NY Open: Markets underwhelmed by nonfarm payrolls
A soft US jobs report only added to markets' unease today, with both forex and equities moving into risk-off territory following the lacklustre print.
The US dollar reigns supreme across the board, with the recent worries about trade wars apparently being shrugged off amid stable to higher US yields and strong risk appetite in major equity markets, says John J Hardy, Saxo's Head of FX Strategy. "This environment is generally supporting the dollar and USDJPY has bounced back higher," he says. Although new GDP numbers from New Zealand matched market expectations, the kiwi has joined its Australian and Canadian peers by weakening to new lows versus the mighty USD. Other beleaguered currencies include those of emerging markets which are under increasing pressure because of the greenback's strength, country-specific political hurdles and the fact that many of them carry heavy loads of dollar-denominated debt.
Equities in developed markets are continuing their run higher while those in the EM space are mixed, with Brazilian banks a rare overachiever having posted gains of 7%-8%, reports Peter Garnry, Saxo's Head of Equity Strategy. That said, a long list of casualties elsewhere include South Korean stocks (the worst-performing equity market since the trade war started) as well as Germany's Daimler (owner of Mercedes-Benz) whose SUV models sales are taking a hit from Chinese tariffs.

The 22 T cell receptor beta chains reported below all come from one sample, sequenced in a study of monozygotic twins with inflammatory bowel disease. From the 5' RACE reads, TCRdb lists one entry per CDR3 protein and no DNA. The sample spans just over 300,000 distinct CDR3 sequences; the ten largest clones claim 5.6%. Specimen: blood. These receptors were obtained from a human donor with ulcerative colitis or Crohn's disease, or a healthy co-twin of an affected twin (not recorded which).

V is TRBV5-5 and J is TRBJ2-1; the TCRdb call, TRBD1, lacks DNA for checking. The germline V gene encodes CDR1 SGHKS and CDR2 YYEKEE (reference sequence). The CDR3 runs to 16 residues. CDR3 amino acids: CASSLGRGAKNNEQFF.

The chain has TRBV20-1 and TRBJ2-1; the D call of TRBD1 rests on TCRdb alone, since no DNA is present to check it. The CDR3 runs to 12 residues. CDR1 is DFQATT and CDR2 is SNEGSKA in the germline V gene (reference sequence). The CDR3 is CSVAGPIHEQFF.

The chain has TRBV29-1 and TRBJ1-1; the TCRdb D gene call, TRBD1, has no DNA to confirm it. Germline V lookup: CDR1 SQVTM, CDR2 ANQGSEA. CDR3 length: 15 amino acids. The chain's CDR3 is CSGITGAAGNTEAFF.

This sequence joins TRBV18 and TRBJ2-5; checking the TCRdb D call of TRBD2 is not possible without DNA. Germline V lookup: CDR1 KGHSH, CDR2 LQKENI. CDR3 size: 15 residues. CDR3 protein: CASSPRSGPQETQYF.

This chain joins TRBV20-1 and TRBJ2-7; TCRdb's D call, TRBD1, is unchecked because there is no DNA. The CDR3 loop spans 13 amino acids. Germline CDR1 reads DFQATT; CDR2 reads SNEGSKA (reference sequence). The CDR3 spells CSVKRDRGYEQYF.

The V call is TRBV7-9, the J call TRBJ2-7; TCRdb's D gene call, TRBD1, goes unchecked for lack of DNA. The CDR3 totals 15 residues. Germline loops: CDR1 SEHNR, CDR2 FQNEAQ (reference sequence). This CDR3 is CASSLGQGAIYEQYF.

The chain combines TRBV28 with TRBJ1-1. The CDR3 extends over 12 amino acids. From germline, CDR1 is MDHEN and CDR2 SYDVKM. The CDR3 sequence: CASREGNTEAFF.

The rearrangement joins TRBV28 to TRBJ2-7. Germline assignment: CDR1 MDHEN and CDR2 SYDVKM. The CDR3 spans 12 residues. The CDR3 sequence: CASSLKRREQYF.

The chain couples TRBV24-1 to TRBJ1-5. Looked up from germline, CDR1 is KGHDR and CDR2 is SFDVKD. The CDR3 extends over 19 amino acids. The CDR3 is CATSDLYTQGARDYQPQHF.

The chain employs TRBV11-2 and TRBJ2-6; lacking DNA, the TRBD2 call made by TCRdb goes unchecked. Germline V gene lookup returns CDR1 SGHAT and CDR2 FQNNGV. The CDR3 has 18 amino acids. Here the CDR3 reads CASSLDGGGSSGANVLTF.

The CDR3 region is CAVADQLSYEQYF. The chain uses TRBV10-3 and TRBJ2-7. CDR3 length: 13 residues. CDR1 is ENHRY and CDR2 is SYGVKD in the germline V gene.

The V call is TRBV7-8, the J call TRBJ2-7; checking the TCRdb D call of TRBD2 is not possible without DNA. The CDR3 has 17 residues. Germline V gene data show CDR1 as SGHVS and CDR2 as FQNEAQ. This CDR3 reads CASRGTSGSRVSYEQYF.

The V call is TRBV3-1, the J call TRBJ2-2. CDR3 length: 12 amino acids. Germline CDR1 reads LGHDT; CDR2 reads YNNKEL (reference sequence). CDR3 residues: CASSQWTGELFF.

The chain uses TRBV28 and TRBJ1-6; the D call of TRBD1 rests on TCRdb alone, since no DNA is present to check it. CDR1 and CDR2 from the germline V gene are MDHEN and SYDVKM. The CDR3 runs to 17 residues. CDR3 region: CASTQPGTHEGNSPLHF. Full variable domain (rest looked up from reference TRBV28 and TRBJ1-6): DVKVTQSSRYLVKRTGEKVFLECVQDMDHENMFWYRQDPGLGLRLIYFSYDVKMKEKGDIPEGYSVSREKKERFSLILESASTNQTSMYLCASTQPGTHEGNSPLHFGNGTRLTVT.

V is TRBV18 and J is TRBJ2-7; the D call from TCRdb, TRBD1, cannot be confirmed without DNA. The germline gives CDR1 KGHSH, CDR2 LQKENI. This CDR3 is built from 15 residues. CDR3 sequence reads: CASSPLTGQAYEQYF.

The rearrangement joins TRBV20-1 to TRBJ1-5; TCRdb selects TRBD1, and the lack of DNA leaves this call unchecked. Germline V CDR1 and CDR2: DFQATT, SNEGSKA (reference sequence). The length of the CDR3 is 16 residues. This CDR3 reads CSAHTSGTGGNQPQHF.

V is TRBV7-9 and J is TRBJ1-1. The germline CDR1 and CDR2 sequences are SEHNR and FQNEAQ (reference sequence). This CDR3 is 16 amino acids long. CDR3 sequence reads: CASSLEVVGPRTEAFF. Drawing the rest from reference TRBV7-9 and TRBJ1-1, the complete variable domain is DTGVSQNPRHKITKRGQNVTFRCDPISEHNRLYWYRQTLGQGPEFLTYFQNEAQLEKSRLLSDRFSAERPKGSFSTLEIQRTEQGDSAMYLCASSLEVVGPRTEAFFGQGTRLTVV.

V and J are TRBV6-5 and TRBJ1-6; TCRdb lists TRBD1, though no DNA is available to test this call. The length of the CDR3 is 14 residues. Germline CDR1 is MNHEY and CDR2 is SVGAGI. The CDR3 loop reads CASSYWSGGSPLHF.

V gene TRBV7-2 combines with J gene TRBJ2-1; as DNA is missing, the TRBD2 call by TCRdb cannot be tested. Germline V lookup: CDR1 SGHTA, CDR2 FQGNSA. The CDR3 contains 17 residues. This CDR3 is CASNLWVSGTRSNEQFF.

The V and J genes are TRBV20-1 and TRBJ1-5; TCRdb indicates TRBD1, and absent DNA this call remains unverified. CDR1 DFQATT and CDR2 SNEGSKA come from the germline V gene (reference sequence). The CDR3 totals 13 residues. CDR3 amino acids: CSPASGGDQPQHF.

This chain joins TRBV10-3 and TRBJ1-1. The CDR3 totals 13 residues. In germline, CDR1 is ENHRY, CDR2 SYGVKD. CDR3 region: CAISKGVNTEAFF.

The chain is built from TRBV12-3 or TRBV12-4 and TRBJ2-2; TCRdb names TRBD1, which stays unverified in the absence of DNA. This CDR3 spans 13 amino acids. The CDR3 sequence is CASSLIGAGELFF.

In commodities, gold and metals are generally trading lower in response to the rising dollar and higher yields after Fed chief Jay Powell confirmed the outlook to higher US interest rates, says Ole Hansen, Saxo's Head of Commodity Strategy. "The developing trade war is likely to weigh on business confidence and could force central banks to downgrade their outlooks," Hansen adds.
Finally, the much awaited Opec and no-Opec series of meetings in Vienna continue to capture headlines with the latest news being that the cartel
seems to moving towards an agreement to raise crude oil production in order to replace lost barrels from Venezuela and others, Hansen concludes.